Here’s a headline you’re not ever likely to see: “Good news breaks out!” The media always prefers a crisis. Nonetheless, behind the relentless drumbeat of negative news coverage (Europe! Deficits! Slowdown!), there is unmistakably good market news across the board so far in 2012. Let’s look at a few facts.
Remarkably, almost all major asset categories are up. The S&P 500 is up more than 13 percent this year and its cousin, the Dow Jones Industrial Index is up more than 9 percent with dividends. Likewise, there is good news in the bond world as the yield on the benchmark 10 year US Treasury has declined from 1.97% to 1.65%, propelling prices upward. Gold is up, just barely, but up. Real estate, as represented by REITS, is up 15 percent.
Broadly speaking, stocks, bonds, and alternative investments are higher in 2012, though the media are chasing other, more depressing stories.
By contrast, some very well off, supposedly privileged investment groups have been having a hard time with returns, and with fees. The Kauffman Foundation, one of our country’s largest philanthropies, just released its study of venture capital returns, and the news is not good. The CIO’s conclusion is that over 22 years they did not see a venture capital firm that could beat public markets by any meaningful amount. With all that money and access to the so-called best information and investments, the report is a firsthand indictment of a venture capital industry that hasn’t delivered.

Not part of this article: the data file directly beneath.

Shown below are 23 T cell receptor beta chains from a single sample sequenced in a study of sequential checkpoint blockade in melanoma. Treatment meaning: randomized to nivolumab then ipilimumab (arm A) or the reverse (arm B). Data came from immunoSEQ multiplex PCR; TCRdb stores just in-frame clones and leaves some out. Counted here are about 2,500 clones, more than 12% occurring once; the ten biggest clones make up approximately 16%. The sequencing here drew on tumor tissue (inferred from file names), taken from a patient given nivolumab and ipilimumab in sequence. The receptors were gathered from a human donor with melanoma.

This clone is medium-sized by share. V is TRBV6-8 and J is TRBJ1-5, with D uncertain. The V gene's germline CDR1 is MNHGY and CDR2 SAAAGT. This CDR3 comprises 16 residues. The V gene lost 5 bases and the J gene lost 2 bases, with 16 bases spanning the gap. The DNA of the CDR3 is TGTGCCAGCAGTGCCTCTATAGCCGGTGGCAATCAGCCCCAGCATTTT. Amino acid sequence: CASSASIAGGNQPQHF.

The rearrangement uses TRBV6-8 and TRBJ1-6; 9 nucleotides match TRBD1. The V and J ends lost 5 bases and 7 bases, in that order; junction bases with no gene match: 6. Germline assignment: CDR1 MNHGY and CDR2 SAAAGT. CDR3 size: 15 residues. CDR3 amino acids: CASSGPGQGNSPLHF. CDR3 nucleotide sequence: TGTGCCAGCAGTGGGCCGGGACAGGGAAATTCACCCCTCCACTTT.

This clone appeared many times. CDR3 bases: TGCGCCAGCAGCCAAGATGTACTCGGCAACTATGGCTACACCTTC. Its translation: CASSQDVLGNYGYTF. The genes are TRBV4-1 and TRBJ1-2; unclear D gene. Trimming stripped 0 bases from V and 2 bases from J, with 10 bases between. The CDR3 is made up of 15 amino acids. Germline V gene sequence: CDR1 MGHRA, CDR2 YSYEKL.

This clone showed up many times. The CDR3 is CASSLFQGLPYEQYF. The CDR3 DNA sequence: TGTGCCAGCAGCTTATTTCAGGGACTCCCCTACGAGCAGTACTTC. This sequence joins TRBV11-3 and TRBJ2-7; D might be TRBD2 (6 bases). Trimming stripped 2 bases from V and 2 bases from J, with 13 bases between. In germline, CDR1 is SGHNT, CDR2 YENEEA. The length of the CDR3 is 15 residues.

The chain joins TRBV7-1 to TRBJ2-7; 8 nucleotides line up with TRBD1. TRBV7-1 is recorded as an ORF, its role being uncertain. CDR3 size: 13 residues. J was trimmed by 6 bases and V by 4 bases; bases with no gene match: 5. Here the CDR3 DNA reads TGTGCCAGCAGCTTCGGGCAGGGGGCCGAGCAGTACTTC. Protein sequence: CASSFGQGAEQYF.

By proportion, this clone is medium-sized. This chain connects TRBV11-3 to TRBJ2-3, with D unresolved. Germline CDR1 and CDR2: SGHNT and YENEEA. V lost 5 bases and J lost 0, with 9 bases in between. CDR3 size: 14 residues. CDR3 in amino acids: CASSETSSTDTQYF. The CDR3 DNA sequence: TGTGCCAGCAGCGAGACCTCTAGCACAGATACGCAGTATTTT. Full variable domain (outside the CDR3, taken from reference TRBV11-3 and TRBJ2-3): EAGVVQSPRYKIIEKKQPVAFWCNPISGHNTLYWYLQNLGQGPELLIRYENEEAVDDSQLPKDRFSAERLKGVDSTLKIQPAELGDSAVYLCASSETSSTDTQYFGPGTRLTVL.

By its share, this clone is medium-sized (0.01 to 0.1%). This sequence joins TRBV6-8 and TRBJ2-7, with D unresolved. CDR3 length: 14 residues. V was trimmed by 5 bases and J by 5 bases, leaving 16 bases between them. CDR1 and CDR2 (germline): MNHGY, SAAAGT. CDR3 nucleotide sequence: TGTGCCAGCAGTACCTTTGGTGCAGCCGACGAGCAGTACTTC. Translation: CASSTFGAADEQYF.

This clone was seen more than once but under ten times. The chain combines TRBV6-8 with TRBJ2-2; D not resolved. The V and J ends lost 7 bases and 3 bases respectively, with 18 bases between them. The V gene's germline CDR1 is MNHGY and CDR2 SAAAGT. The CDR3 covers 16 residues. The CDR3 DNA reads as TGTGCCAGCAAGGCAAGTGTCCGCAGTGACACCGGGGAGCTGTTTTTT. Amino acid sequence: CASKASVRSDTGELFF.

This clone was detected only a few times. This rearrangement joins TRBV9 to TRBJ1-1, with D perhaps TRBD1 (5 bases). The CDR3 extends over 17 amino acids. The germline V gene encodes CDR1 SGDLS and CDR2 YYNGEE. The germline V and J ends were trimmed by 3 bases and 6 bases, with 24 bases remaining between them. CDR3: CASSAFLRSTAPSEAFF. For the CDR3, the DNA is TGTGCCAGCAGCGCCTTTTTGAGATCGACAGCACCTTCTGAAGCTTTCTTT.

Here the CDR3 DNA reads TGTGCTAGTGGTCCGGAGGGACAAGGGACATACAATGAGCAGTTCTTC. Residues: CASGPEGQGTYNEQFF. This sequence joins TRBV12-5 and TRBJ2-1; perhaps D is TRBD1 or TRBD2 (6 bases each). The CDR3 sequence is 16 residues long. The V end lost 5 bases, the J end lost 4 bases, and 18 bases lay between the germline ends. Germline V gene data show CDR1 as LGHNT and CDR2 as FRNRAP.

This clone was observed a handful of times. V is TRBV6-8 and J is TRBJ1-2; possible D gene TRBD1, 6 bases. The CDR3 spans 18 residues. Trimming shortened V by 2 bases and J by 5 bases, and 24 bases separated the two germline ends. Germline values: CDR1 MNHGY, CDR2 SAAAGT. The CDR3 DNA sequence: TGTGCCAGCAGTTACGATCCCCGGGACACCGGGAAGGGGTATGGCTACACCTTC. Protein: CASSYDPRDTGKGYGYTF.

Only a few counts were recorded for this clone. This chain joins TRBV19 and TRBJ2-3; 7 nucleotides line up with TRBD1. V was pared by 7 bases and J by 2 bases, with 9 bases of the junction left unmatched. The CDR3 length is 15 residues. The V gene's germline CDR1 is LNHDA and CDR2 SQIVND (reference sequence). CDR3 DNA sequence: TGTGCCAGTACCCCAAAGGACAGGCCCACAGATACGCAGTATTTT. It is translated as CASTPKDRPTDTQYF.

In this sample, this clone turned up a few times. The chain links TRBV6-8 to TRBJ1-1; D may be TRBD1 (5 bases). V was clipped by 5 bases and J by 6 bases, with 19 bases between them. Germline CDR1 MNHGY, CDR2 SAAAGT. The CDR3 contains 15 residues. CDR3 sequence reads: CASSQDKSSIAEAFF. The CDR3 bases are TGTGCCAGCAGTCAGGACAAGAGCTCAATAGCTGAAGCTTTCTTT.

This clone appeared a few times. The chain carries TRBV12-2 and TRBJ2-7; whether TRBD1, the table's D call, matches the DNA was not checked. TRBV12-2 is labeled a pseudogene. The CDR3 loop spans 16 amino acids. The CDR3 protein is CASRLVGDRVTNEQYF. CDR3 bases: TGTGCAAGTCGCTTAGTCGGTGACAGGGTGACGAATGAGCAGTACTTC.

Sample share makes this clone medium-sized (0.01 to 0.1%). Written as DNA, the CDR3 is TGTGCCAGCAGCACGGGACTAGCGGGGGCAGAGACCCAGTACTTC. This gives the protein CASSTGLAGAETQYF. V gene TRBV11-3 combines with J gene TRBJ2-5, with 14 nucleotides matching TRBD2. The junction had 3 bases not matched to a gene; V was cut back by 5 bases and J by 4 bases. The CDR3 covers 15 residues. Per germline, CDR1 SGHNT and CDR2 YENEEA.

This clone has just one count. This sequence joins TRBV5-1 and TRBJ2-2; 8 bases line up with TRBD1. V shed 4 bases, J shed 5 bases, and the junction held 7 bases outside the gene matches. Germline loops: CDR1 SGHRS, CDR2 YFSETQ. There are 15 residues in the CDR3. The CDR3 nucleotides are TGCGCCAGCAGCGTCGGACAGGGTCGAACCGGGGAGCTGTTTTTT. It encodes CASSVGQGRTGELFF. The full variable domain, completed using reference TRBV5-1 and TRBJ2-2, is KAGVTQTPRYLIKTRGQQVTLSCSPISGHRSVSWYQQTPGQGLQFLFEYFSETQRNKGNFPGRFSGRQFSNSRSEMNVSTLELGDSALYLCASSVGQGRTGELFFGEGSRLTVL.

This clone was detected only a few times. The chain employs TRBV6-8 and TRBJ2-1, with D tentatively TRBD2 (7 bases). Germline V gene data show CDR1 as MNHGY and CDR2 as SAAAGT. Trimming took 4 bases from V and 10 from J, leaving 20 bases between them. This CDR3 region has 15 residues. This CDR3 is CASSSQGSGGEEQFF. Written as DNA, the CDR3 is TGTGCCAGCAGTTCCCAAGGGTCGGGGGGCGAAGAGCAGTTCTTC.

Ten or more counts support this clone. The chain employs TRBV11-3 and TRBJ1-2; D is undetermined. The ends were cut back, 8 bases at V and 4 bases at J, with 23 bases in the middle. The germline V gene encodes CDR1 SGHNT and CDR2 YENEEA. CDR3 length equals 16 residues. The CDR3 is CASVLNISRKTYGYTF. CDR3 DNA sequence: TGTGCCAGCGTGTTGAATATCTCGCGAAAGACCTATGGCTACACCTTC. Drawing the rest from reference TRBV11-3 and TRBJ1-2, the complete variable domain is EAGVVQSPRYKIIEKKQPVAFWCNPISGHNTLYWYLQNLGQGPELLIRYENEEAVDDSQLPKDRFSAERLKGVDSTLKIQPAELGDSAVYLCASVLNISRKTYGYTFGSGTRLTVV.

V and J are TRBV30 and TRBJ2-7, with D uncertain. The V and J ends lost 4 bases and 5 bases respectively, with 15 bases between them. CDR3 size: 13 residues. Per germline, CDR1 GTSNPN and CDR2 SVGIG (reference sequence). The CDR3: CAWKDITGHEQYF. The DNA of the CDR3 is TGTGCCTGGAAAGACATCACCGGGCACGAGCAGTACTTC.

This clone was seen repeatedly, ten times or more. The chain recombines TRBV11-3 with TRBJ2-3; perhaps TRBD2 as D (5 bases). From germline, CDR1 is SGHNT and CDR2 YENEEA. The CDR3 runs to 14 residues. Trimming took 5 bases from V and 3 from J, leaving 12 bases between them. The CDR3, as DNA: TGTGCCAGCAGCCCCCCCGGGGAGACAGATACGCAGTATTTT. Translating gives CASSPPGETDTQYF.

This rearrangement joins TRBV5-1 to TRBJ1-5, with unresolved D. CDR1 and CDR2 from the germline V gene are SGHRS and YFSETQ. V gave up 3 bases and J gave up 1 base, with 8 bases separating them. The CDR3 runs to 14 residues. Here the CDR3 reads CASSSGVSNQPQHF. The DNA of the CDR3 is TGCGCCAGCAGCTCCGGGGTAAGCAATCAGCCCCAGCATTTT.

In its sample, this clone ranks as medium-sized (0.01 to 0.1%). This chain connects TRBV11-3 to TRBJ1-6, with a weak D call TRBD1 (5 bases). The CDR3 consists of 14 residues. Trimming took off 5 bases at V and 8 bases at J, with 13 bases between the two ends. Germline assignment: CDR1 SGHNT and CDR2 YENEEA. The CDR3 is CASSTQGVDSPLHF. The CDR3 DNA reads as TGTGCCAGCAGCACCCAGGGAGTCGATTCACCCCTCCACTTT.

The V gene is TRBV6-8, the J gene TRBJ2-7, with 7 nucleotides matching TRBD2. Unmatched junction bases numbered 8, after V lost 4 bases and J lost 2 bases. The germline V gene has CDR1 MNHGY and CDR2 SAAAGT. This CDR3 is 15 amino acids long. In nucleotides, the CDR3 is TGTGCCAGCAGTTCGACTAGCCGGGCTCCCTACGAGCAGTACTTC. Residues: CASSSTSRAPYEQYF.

On the expense front, this study of 50 state pensions sees overcharging and underperformance. “The vast majority of public pension systems in the United States contract with Wall Street firms to select the publicly traded stocks and bonds that comprise the bulk of the systems’ investment portfolios,” says the study. Quoting further: “According to the findings, state public pension funds spent over $7.8 billion in fees last year alone – a 15-percent increase over three years – despite the consistent failure of money managers to hit target returns or outperform passive equity index funds, which charge lower fees.”
This is not new news to indexers, who “refuse to pay for what they don’t get”
Happiness is possible
So there you have it – a simple story in the third week of August that points out how indexing, cost control, and avoidance of complicated investment strategies can put a smile on the faces of many investors. The happiness is not necessarily permanent or ever-present, but at the same time, it’s important to recognize when good news does indeed break out, as it has so far in 2012.
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